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ClassicsOnline Home » DEFOE, D.: Robinson Crusoe (Abridged)
Robinson Crusoe, the first English novel, was an immediate success when first published in 1719, and has been an internationally popular classic ever since. The compelling tale of a man who put to sea in search of adventure and found himself shipwrecked on a desert island and alone for decades has become a resonant modern myth. Crusoe walking the limits of his small domain, a typical Englishman carrying his umbrella in the blazing tropics, is a figure familiar throughout the Western world.
Robinson Crusoe, published in 1719, has some claim to be the
first English novel. It was an immediate popular success, and has ever since
been an enduring myth, translated into many languages, transformed into various
media, continued in various sequels (the first of which was written
within months of publication of the original, by Defoe),
imitated and parodied. Crusoe in his home-made clothes, walking the limits of
his small domain with his dog; the typical Englishman carrying his umbrella in
the blazing tropics, hearing no voice for decades apart from his parrot, is a
figure familiar throughout the Western world.
Defoe’s first sustained work of fiction recounts Crusoe’s
experience of being shipwrecked on a desert island in simple and compelling
style. Crusoe’s fate is precipitated by what he describes as his “original
sin”: rebelling against his father’s authority and pursuing his wandering
disposition rather than accepting the mild and unadventurous middle station of
life into which he is born.
Robinson Crusoe is in essence an adventure story, but it
establishes its hold over the imagination through various means, of which
narrative is only one. Crusoe’s experiences are filtered through a practical,
resourceful and curious mind. He tries to make sense of his personal history
and his relation to a Providence that appears generous and vindictive by turns.
Crusoe is the sole survivor of a shipwreck that leaves him
entirely alone for over twenty-five years. Defoe taps into a common acquisitive
instinct in listing the minute but fascinating details of the survival kit that
Crusoe amasses for himself from the wrecked ship: in participating
imaginatively with Crusoe in constructing the minimal conditions of a viable
existence, the reader runs through a catalog of essential aspects of ordinary
life. Crusoe has to reproduce for himself in miniature the world he has left
behind. As he puts it, “my extremity roused my application”: he is forced to
become a builder, a farmer, a miller, baker, tailor, carpenter and hunter as
well as explorer. He domesticates the environment around him in a manner that
is ingenious, painstaking, sometimes unconsciously comic, and overall curiously
The spiritual transformation that he undergoes animates what
otherwise have been a barren loneliness. Crusoe’s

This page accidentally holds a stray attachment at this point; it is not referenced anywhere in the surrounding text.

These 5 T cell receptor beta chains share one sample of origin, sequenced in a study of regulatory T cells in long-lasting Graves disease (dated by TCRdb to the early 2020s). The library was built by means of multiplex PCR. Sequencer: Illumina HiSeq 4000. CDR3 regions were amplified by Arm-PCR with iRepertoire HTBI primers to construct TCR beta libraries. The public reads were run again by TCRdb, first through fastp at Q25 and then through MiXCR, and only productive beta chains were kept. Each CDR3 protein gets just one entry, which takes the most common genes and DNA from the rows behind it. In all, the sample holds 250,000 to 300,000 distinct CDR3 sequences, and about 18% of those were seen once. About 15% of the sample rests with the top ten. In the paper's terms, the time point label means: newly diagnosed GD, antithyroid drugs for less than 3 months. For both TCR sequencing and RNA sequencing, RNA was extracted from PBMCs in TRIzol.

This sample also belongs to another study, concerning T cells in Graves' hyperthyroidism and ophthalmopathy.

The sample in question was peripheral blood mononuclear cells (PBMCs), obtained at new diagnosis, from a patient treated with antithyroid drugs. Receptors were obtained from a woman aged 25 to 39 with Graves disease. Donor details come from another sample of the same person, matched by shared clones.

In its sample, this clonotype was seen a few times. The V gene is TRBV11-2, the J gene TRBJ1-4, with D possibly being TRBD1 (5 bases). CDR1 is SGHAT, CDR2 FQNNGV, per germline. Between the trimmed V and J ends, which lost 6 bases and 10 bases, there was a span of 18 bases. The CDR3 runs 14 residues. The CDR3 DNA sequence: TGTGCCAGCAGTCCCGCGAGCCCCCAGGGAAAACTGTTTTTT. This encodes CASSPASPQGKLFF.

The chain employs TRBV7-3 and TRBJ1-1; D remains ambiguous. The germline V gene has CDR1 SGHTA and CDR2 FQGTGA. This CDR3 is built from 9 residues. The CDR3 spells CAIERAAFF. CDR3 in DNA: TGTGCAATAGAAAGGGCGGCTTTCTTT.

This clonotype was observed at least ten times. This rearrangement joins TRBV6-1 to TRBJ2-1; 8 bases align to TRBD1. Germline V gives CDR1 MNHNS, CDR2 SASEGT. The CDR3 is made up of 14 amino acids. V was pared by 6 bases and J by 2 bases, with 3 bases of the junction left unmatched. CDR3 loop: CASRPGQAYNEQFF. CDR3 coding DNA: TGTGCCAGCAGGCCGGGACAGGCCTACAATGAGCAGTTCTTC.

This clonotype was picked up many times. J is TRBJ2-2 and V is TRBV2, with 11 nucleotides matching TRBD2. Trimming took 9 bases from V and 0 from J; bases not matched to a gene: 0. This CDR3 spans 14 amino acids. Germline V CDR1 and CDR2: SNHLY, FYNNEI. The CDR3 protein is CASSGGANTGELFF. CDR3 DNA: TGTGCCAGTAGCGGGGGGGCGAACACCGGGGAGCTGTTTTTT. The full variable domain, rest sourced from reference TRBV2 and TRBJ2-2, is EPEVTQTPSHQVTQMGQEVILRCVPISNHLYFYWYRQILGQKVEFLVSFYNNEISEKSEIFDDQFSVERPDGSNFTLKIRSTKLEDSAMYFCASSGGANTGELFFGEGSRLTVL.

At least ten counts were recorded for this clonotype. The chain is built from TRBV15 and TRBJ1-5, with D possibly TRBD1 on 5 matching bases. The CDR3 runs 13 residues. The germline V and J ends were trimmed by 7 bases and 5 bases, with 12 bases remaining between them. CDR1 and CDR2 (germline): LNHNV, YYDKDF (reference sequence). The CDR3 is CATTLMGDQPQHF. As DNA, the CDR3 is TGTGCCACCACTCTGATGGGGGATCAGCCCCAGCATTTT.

understanding of value
is stripped down to essentials as he establishes a one-man
economy and state. Ultimately, Crusoe does make contact with humankind again
after the famous episode of discovering a footprint in the sand. His horror at
encountering cannibals and his scruples about imposing his value system on
theirs are amusingly set aside to allow the adventure narrative to progress.
Crusoe’s rescue of man Friday from death and the circumstances of his final
rescue are vividly told in plain and powerful prose. As Friday’s self-appointed
guardian, master, pastor and teacher, Crusoe becomes the sovereign of a little
kingdom and himself becomes the instrument of Providence in defeating a band of
mutineers and pirates that come to his island.
Defoe based Robinson Crusoe on the true-life experiences of
Alexander Selkirk who was left alone on the island of Juan Fernandez from 1704
until his rescue in 1709.
Daniel Defoe was already sixty years old when he wrote
Robinson Crusoe. He had been brought up in the dissenting tradition and had
originally intended to enter the Presbyterian ministry but instead embarked on
commercial and literary life. His business enterprises met
with variable success. His literary output was vast, including some 560
political tracts, journals, poems and economic writings. He participated in
Monmouth’s rebellion, joined William III’s army in 1688, traveled as a
merchant, became bankrupt, was fined, imprisoned, and pilloried for publishing
The Shortest Way with the Dissenters (which attacked intolerance by ironically
demanding absolute suppression of dissent), and acted as a secret agent.
Robinson Crusoe was followed in the next five years by a number of other
fictional works, including the celebrated Moll Flanders, also available on
Notes by Daniel Eilon
Nigel Anthony has worked in television (Coronation St.,
Spender, Casualty etc.) and in the theater, with the RSC and with Alan Ayckbourn
at Scarborough. He is,
however, best known for his numerous broadcasts on BBC
Radio. For many years he has been one of the leading actors in that medium and
as a master of vocal disguise has played countless different character roles.
He has twice won awards for best actor.
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DEFOE, D.: Robinson Crusoe (Abridged)